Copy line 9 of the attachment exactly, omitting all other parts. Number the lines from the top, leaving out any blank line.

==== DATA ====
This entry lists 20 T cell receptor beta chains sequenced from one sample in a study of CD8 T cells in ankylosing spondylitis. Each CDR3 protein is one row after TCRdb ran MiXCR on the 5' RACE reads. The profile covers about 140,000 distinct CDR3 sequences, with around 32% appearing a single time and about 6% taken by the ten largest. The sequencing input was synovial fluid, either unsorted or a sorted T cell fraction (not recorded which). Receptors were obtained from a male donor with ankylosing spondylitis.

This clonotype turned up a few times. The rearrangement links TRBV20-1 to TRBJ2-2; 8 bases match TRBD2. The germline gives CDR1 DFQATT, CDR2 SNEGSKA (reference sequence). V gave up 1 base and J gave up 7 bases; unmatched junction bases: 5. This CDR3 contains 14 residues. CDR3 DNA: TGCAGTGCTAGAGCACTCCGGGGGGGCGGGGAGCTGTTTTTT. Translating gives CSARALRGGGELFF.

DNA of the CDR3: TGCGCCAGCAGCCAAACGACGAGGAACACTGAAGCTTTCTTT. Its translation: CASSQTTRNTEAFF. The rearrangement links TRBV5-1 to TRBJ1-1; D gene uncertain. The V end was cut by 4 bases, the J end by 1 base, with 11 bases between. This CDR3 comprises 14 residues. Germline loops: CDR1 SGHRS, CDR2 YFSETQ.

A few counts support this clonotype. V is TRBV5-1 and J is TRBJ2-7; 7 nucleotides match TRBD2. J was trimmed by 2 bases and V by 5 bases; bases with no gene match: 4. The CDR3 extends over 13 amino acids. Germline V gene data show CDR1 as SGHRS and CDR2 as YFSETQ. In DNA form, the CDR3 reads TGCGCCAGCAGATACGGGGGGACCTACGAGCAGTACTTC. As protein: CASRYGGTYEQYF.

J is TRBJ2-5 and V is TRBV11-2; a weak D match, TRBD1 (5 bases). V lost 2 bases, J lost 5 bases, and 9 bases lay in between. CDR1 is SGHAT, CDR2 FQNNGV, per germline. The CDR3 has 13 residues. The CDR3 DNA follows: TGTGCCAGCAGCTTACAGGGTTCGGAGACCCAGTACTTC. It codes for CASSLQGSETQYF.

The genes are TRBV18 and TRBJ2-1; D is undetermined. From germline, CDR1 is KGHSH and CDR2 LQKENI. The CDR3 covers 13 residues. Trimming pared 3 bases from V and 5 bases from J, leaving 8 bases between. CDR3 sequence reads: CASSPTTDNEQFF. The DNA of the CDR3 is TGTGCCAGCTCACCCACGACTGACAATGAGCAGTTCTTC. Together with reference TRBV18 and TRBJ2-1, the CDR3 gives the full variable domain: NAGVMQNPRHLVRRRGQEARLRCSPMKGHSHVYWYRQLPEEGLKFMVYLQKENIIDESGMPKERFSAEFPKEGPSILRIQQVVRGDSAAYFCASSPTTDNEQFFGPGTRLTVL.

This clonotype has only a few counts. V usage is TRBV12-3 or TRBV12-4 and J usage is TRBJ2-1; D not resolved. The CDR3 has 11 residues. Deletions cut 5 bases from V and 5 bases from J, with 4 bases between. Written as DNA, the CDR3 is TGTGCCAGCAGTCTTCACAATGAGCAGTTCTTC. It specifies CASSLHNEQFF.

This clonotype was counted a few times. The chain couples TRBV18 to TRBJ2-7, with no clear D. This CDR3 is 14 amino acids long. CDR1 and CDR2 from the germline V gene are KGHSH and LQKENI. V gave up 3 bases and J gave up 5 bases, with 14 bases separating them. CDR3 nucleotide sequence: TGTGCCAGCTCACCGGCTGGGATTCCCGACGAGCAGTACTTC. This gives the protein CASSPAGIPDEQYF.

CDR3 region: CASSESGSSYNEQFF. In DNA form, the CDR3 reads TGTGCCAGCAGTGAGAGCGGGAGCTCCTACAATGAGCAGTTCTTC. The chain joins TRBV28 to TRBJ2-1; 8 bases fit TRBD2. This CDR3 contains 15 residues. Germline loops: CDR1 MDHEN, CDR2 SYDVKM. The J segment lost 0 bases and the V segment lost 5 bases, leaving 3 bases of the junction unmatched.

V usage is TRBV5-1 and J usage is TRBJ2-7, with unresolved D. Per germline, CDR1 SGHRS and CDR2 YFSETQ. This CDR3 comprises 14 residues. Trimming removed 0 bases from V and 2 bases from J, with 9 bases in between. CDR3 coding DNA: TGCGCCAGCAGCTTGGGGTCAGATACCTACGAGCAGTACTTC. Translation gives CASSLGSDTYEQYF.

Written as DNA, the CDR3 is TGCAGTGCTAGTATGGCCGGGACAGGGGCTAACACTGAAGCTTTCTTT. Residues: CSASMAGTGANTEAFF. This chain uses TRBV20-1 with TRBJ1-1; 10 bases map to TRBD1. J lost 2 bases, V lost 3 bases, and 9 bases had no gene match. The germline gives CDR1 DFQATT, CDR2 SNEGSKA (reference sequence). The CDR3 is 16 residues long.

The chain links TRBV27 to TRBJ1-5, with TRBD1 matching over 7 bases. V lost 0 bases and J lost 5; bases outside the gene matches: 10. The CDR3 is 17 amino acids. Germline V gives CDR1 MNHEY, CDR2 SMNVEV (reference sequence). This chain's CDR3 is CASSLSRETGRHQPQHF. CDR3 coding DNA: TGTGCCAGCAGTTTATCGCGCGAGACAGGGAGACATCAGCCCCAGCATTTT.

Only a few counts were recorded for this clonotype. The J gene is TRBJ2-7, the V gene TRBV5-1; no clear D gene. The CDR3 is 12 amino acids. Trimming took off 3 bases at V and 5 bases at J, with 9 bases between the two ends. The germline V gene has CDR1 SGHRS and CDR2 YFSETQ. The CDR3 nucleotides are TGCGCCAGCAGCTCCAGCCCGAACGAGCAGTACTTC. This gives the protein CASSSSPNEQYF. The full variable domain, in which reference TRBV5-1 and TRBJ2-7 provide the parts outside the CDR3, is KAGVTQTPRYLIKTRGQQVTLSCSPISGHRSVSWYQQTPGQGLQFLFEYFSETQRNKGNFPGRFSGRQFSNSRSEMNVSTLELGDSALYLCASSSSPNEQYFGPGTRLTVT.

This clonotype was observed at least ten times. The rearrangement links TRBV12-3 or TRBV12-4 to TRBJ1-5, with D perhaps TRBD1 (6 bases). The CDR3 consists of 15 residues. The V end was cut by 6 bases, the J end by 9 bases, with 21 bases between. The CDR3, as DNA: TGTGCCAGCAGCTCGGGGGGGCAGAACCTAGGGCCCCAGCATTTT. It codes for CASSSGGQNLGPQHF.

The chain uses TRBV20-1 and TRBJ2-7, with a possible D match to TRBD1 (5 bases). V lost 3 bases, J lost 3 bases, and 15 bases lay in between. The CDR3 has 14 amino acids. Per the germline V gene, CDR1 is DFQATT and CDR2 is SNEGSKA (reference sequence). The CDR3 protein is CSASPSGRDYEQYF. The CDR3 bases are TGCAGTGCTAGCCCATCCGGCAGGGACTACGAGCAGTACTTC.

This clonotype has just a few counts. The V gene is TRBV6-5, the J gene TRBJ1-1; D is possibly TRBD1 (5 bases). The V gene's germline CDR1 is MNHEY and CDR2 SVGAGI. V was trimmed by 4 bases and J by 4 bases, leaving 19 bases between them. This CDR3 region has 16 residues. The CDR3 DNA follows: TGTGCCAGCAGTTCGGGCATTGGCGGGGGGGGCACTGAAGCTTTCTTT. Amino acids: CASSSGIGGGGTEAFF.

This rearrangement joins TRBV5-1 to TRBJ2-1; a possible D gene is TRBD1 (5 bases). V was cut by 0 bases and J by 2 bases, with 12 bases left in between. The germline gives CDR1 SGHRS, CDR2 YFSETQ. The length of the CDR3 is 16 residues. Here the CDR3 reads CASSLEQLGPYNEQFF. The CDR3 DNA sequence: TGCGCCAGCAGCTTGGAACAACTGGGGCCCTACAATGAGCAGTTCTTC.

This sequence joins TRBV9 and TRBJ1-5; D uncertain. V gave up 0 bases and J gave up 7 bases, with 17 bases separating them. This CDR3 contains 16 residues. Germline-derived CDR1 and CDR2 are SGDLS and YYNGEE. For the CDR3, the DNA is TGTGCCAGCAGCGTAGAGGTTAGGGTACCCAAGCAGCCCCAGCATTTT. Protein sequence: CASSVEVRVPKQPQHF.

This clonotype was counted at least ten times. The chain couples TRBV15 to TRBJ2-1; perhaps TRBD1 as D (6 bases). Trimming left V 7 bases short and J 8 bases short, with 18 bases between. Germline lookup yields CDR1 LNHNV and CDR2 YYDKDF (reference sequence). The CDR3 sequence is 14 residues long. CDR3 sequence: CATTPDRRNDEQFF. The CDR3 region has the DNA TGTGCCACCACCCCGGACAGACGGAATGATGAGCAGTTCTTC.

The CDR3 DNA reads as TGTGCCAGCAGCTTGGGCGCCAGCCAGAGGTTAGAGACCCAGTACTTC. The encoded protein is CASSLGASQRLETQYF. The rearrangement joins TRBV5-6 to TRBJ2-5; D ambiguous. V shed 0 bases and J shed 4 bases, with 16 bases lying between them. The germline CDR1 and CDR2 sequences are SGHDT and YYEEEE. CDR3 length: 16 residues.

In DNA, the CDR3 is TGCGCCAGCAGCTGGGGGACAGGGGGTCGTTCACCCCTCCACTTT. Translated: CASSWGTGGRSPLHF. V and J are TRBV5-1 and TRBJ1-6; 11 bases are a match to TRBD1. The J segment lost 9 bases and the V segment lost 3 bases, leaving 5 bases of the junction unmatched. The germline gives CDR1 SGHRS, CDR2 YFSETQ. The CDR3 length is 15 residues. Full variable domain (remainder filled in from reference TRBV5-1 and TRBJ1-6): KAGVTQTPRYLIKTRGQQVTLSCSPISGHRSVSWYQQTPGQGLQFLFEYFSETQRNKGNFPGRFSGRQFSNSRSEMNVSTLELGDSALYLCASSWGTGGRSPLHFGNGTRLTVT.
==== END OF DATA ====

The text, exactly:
CDR3 region: CASSESGSSYNEQFF. In DNA form, the CDR3 reads TGTGCCAGCAGTGAGAGCGGGAGCTCCTACAATGAGCAGTTCTTC. The chain joins TRBV28 to TRBJ2-1; 8 bases fit TRBD2. This CDR3 contains 15 residues. Germline loops: CDR1 MDHEN, CDR2 SYDVKM. The J segment lost 0 bases and the V segment lost 5 bases, leaving 3 bases of the junction unmatched.